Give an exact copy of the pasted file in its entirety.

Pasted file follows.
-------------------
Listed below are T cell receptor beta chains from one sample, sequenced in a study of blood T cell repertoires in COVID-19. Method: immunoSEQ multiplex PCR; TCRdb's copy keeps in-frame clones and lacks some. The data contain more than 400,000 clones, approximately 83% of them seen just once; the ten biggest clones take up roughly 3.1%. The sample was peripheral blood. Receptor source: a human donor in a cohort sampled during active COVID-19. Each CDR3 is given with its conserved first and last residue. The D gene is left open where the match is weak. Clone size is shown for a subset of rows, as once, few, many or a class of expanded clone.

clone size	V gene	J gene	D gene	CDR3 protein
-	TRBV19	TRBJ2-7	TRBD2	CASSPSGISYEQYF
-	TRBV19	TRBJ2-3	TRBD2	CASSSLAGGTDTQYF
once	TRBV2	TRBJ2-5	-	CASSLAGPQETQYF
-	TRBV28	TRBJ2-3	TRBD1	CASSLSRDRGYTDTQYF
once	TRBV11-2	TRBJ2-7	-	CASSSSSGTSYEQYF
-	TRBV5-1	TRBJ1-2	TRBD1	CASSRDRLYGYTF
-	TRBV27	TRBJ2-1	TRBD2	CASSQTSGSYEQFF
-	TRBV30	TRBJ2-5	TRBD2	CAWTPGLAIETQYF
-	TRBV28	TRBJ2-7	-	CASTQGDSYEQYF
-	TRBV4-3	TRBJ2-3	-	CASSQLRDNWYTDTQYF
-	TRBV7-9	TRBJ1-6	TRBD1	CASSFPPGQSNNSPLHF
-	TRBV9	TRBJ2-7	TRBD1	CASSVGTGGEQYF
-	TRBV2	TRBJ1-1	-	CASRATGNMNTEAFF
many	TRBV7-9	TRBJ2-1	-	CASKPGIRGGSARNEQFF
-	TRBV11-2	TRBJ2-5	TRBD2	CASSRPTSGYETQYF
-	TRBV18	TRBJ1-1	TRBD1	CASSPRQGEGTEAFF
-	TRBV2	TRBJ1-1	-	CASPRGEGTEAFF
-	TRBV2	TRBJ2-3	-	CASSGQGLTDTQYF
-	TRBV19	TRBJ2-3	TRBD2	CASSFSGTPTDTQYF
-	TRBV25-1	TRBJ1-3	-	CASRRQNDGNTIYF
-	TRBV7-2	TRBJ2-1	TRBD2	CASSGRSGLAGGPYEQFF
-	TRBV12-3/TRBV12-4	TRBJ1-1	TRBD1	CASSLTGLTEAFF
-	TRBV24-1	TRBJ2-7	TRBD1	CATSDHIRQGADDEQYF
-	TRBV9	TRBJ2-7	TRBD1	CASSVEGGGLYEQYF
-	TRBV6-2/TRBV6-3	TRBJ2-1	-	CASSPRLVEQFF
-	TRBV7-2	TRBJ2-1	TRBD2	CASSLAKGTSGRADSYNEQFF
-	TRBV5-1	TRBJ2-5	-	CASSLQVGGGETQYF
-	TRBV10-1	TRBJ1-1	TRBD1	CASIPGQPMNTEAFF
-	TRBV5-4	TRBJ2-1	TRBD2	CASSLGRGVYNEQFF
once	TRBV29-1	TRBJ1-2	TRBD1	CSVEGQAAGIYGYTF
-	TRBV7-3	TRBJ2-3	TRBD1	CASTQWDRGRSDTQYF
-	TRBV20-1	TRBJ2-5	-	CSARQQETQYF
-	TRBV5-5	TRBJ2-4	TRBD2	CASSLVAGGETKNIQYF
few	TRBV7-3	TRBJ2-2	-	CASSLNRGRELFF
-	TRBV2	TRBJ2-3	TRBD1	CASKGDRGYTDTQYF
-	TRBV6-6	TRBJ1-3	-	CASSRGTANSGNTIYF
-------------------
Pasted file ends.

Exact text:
Listed below are T cell receptor beta chains from one sample, sequenced in a study of blood T cell repertoires in COVID-19. Method: immunoSEQ multiplex PCR; TCRdb's copy keeps in-frame clones and lacks some. The data contain more than 400,000 clones, approximately 83% of them seen just once; the ten biggest clones take up roughly 3.1%. The sample was peripheral blood. Receptor source: a human donor in a cohort sampled during active COVID-19. Each CDR3 is given with its conserved first and last residue. The D gene is left open where the match is weak. Clone size is shown for a subset of rows, as once, few, many or a class of expanded clone.

clone size	V gene	J gene	D gene	CDR3 protein
-	TRBV19	TRBJ2-7	TRBD2	CASSPSGISYEQYF
-	TRBV19	TRBJ2-3	TRBD2	CASSSLAGGTDTQYF
once	TRBV2	TRBJ2-5	-	CASSLAGPQETQYF
-	TRBV28	TRBJ2-3	TRBD1	CASSLSRDRGYTDTQYF
once	TRBV11-2	TRBJ2-7	-	CASSSSSGTSYEQYF
-	TRBV5-1	TRBJ1-2	TRBD1	CASSRDRLYGYTF
-	TRBV27	TRBJ2-1	TRBD2	CASSQTSGSYEQFF
-	TRBV30	TRBJ2-5	TRBD2	CAWTPGLAIETQYF
-	TRBV28	TRBJ2-7	-	CASTQGDSYEQYF
-	TRBV4-3	TRBJ2-3	-	CASSQLRDNWYTDTQYF
-	TRBV7-9	TRBJ1-6	TRBD1	CASSFPPGQSNNSPLHF
-	TRBV9	TRBJ2-7	TRBD1	CASSVGTGGEQYF
-	TRBV2	TRBJ1-1	-	CASRATGNMNTEAFF
many	TRBV7-9	TRBJ2-1	-	CASKPGIRGGSARNEQFF
-	TRBV11-2	TRBJ2-5	TRBD2	CASSRPTSGYETQYF
-	TRBV18	TRBJ1-1	TRBD1	CASSPRQGEGTEAFF
-	TRBV2	TRBJ1-1	-	CASPRGEGTEAFF
-	TRBV2	TRBJ2-3	-	CASSGQGLTDTQYF
-	TRBV19	TRBJ2-3	TRBD2	CASSFSGTPTDTQYF
-	TRBV25-1	TRBJ1-3	-	CASRRQNDGNTIYF
-	TRBV7-2	TRBJ2-1	TRBD2	CASSGRSGLAGGPYEQFF
-	TRBV12-3/TRBV12-4	TRBJ1-1	TRBD1	CASSLTGLTEAFF
-	TRBV24-1	TRBJ2-7	TRBD1	CATSDHIRQGADDEQYF
-	TRBV9	TRBJ2-7	TRBD1	CASSVEGGGLYEQYF
-	TRBV6-2/TRBV6-3	TRBJ2-1	-	CASSPRLVEQFF
-	TRBV7-2	TRBJ2-1	TRBD2	CASSLAKGTSGRADSYNEQFF
-	TRBV5-1	TRBJ2-5	-	CASSLQVGGGETQYF
-	TRBV10-1	TRBJ1-1	TRBD1	CASIPGQPMNTEAFF
-	TRBV5-4	TRBJ2-1	TRBD2	CASSLGRGVYNEQFF
once	TRBV29-1	TRBJ1-2	TRBD1	CSVEGQAAGIYGYTF
-	TRBV7-3	TRBJ2-3	TRBD1	CASTQWDRGRSDTQYF
-	TRBV20-1	TRBJ2-5	-	CSARQQETQYF
-	TRBV5-5	TRBJ2-4	TRBD2	CASSLVAGGETKNIQYF
few	TRBV7-3	TRBJ2-2	-	CASSLNRGRELFF
-	TRBV2	TRBJ2-3	TRBD1	CASKGDRGYTDTQYF
-	TRBV6-6	TRBJ1-3	-	CASSRGTANSGNTIYF